The National Cemetery in Little Rock is an amazing place to visit. It opened in 1866 when the Federal Government bought land from the city cemetery to relocate the remains of Union soldiers from the state to a more central location. The site was officially established in 1868 as a national cemetery.
The cemetery is among the few national cemeteries where Confederate soldiers were buried. The collection includes burials through 2010 for more than 21,000 people. Information on the markers varies as some only contain a number of initials, others written “unknown”. Other markers have facts such as name, birth date, death date, age, rank, and state of origin.
In 1996, Little Rock National Cemetery was listed on the National Register of Historic places. The National Cemetery is situated at 2523 Confederate Boulevard, roughly two miles southeast of the state capital in Little Rock.
The eastern half of the cemetery contains the oldest sections while the southwest corner is the cemetery’s main entrance. There is a place at the southwest corner of the property specially kept for the burial of troops from the garrison at the post.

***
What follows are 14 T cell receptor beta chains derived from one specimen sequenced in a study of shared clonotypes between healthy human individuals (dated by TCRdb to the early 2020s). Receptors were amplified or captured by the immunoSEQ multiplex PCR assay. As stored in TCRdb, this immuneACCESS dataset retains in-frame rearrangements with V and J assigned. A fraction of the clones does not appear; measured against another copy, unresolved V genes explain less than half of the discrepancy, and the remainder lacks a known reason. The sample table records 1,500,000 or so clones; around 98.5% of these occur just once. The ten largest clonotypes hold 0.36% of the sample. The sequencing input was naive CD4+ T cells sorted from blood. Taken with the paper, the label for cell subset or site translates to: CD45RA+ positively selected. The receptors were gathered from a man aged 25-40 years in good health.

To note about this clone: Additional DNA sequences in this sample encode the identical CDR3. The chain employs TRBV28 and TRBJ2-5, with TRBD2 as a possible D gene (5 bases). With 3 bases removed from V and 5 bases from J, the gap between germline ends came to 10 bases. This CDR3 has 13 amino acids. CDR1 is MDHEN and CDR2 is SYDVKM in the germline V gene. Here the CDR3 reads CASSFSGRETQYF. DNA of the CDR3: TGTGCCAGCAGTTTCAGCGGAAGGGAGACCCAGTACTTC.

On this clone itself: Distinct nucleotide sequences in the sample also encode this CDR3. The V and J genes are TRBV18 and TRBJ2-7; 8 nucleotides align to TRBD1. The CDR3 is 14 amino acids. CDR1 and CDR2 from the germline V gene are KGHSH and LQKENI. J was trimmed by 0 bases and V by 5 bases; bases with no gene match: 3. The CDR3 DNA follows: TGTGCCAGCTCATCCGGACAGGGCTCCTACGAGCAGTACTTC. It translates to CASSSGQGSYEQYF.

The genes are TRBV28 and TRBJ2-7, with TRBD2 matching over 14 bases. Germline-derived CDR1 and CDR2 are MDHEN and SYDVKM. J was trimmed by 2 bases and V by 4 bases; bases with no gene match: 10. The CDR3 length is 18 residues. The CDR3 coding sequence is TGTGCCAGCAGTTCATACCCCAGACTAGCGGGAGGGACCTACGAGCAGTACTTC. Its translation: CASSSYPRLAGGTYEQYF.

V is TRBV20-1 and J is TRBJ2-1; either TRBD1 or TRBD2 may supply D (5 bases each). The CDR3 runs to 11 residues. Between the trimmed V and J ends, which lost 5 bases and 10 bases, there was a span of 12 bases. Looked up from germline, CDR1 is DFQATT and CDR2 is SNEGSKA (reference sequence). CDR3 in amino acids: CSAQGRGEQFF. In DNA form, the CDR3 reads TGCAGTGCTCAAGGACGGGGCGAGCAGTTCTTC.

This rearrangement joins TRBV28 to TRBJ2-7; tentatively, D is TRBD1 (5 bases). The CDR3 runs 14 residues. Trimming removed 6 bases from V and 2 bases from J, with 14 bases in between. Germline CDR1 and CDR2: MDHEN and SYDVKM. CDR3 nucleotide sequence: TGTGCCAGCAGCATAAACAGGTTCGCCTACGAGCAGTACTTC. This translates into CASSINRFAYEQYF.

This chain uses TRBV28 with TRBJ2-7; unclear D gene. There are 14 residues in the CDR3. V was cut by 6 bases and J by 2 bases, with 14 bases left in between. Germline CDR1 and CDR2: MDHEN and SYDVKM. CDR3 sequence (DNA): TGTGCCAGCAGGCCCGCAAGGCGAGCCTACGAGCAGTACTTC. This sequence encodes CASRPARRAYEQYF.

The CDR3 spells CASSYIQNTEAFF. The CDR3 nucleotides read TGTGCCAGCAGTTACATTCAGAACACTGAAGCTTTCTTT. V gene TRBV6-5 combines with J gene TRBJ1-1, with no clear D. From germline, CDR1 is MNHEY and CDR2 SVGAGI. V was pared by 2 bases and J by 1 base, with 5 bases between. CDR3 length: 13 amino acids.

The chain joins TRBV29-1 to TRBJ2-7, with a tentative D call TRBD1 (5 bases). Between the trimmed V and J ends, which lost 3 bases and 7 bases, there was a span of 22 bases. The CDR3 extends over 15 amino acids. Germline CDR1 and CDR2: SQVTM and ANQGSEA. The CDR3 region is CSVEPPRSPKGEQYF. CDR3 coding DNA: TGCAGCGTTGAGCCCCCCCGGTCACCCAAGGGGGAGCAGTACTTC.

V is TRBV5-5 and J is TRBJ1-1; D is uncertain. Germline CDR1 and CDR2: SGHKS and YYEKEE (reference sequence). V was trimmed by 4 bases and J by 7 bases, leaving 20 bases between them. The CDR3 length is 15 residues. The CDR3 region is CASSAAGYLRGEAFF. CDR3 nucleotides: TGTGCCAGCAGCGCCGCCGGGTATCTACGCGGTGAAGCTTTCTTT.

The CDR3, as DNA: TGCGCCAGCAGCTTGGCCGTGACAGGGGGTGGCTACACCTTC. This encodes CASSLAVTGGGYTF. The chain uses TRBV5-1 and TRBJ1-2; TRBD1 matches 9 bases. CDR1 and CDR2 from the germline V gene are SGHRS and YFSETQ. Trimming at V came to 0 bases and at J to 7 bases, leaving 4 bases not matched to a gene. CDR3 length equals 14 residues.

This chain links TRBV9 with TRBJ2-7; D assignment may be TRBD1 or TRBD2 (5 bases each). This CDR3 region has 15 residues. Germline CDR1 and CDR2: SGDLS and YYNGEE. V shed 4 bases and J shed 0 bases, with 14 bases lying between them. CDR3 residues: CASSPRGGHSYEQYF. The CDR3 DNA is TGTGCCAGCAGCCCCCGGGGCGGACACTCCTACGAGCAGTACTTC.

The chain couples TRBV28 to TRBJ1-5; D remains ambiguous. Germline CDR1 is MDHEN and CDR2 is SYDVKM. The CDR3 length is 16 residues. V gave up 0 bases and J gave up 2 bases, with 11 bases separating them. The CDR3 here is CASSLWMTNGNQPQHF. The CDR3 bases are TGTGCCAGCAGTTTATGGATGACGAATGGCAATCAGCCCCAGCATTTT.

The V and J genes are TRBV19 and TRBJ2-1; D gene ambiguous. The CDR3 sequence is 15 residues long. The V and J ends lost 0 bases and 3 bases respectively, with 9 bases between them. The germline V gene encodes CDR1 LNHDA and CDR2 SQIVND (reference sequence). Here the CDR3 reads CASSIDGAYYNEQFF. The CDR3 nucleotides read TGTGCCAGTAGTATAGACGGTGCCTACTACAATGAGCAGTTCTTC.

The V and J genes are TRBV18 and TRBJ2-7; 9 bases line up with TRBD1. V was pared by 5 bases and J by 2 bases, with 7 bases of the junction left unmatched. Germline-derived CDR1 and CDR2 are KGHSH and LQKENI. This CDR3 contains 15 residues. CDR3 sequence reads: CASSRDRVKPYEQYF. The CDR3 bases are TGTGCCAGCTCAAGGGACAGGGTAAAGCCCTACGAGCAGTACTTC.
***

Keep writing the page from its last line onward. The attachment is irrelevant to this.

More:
The Oakland Cemetery, a city-owned cemetery, lies next to the National Cemetery.
Two major monuments are mounted down in the cemetery, the Confederate monument and the Minnesota monument. Each monument has been listed in the National Register of Historic places. The confederation monument is a making of a marble obelisk set on top of a two-part base. It is situated in the Confederate section near the rostrum.
The Minnesota monument is a 16-foot tall bronze sculpture depicting a Union soldier, with the head bowed down, his cap held against his heart, hand on his rifle and the barrel pointing downward.
Two of the most notable people buried in Little Rock National Cemetery are Simon A. Haley and Maurice L. Britt. Haley was a World War I veteran and the father to Alex Haley, the author of roots. Britt was a medal of Honor recipient and was a lieutenant governor under Winthrop Rockefeller in the U.S. Army during the World War II.
The National Cemetery is beautiful and well kept. There are avenues that you can drive and places to park. The cemetery is open for visitation daily from morning to evening, except for the Federal holidays.
Below is a link of a drone footage of the Little Rock National Cemetery: